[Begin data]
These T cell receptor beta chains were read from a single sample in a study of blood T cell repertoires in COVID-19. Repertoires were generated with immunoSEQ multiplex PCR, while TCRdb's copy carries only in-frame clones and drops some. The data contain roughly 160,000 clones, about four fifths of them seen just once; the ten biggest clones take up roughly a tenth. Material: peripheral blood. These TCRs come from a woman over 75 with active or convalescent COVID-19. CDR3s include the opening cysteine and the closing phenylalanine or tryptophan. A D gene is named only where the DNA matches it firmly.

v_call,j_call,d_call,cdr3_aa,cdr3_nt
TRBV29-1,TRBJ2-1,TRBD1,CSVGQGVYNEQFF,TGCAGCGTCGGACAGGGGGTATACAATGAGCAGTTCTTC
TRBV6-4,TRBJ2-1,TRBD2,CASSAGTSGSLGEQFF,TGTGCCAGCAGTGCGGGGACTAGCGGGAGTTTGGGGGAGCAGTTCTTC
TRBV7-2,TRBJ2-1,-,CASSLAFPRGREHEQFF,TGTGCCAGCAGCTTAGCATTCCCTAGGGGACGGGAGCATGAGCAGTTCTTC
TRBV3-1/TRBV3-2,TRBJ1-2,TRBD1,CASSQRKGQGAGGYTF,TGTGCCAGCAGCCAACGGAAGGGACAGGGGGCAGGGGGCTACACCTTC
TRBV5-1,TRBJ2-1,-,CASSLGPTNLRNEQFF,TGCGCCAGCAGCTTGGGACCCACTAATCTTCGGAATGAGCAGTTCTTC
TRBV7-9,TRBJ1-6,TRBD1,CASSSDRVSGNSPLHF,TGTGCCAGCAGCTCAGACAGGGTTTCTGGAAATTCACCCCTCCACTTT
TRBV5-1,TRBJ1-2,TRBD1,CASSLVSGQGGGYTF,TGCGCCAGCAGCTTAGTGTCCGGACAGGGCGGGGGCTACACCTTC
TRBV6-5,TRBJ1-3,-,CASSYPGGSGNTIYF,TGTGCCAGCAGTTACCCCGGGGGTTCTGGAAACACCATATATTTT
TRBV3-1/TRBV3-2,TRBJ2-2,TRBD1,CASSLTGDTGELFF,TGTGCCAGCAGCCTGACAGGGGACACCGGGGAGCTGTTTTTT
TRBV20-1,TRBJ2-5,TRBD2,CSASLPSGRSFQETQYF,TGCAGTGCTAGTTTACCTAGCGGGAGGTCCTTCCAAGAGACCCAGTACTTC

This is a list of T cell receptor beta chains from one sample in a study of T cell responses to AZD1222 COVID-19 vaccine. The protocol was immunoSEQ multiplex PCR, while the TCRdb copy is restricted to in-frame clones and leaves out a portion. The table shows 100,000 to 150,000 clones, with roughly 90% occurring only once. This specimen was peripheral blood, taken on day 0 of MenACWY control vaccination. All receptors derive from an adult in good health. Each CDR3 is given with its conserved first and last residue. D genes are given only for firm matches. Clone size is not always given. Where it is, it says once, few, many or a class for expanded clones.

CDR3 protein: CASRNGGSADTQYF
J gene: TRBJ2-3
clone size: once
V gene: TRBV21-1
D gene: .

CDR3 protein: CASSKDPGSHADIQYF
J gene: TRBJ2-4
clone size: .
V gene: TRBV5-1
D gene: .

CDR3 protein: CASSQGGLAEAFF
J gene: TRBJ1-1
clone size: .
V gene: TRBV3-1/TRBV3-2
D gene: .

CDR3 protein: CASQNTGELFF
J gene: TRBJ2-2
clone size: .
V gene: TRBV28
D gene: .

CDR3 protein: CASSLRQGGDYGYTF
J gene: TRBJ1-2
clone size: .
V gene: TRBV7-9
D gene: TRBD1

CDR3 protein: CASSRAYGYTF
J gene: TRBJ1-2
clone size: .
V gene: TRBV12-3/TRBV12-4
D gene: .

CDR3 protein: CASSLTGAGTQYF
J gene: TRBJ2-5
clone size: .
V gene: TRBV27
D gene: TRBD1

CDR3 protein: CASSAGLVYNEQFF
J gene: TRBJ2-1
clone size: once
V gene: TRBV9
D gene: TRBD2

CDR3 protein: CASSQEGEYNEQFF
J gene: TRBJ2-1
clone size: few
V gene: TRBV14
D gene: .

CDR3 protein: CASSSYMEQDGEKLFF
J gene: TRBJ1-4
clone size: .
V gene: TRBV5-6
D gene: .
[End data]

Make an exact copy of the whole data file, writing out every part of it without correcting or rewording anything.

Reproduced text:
These T cell receptor beta chains were read from a single sample in a study of blood T cell repertoires in COVID-19. Repertoires were generated with immunoSEQ multiplex PCR, while TCRdb's copy carries only in-frame clones and drops some. The data contain roughly 160,000 clones, about four fifths of them seen just once; the ten biggest clones take up roughly a tenth. Material: peripheral blood. These TCRs come from a woman over 75 with active or convalescent COVID-19. CDR3s include the opening cysteine and the closing phenylalanine or tryptophan. A D gene is named only where the DNA matches it firmly.

v_call,j_call,d_call,cdr3_aa,cdr3_nt
TRBV29-1,TRBJ2-1,TRBD1,CSVGQGVYNEQFF,TGCAGCGTCGGACAGGGGGTATACAATGAGCAGTTCTTC
TRBV6-4,TRBJ2-1,TRBD2,CASSAGTSGSLGEQFF,TGTGCCAGCAGTGCGGGGACTAGCGGGAGTTTGGGGGAGCAGTTCTTC
TRBV7-2,TRBJ2-1,-,CASSLAFPRGREHEQFF,TGTGCCAGCAGCTTAGCATTCCCTAGGGGACGGGAGCATGAGCAGTTCTTC
TRBV3-1/TRBV3-2,TRBJ1-2,TRBD1,CASSQRKGQGAGGYTF,TGTGCCAGCAGCCAACGGAAGGGACAGGGGGCAGGGGGCTACACCTTC
TRBV5-1,TRBJ2-1,-,CASSLGPTNLRNEQFF,TGCGCCAGCAGCTTGGGACCCACTAATCTTCGGAATGAGCAGTTCTTC
TRBV7-9,TRBJ1-6,TRBD1,CASSSDRVSGNSPLHF,TGTGCCAGCAGCTCAGACAGGGTTTCTGGAAATTCACCCCTCCACTTT
TRBV5-1,TRBJ1-2,TRBD1,CASSLVSGQGGGYTF,TGCGCCAGCAGCTTAGTGTCCGGACAGGGCGGGGGCTACACCTTC
TRBV6-5,TRBJ1-3,-,CASSYPGGSGNTIYF,TGTGCCAGCAGTTACCCCGGGGGTTCTGGAAACACCATATATTTT
TRBV3-1/TRBV3-2,TRBJ2-2,TRBD1,CASSLTGDTGELFF,TGTGCCAGCAGCCTGACAGGGGACACCGGGGAGCTGTTTTTT
TRBV20-1,TRBJ2-5,TRBD2,CSASLPSGRSFQETQYF,TGCAGTGCTAGTTTACCTAGCGGGAGGTCCTTCCAAGAGACCCAGTACTTC

This is a list of T cell receptor beta chains from one sample in a study of T cell responses to AZD1222 COVID-19 vaccine. The protocol was immunoSEQ multiplex PCR, while the TCRdb copy is restricted to in-frame clones and leaves out a portion. The table shows 100,000 to 150,000 clones, with roughly 90% occurring only once. This specimen was peripheral blood, taken on day 0 of MenACWY control vaccination. All receptors derive from an adult in good health. Each CDR3 is given with its conserved first and last residue. D genes are given only for firm matches. Clone size is not always given. Where it is, it says once, few, many or a class for expanded clones.

CDR3 protein: CASRNGGSADTQYF
J gene: TRBJ2-3
clone size: once
V gene: TRBV21-1
D gene: .

CDR3 protein: CASSKDPGSHADIQYF
J gene: TRBJ2-4
clone size: .
V gene: TRBV5-1
D gene: .

CDR3 protein: CASSQGGLAEAFF
J gene: TRBJ1-1
clone size: .
V gene: TRBV3-1/TRBV3-2
D gene: .

CDR3 protein: CASQNTGELFF
J gene: TRBJ2-2
clone size: .
V gene: TRBV28
D gene: .

CDR3 protein: CASSLRQGGDYGYTF
J gene: TRBJ1-2
clone size: .
V gene: TRBV7-9
D gene: TRBD1

CDR3 protein: CASSRAYGYTF
J gene: TRBJ1-2
clone size: .
V gene: TRBV12-3/TRBV12-4
D gene: .

CDR3 protein: CASSLTGAGTQYF
J gene: TRBJ2-5
clone size: .
V gene: TRBV27
D gene: TRBD1

CDR3 protein: CASSAGLVYNEQFF
J gene: TRBJ2-1
clone size: once
V gene: TRBV9
D gene: TRBD2

CDR3 protein: CASSQEGEYNEQFF
J gene: TRBJ2-1
clone size: few
V gene: TRBV14
D gene: .

CDR3 protein: CASSSYMEQDGEKLFF
J gene: TRBJ1-4
clone size: .
V gene: TRBV5-6
D gene: .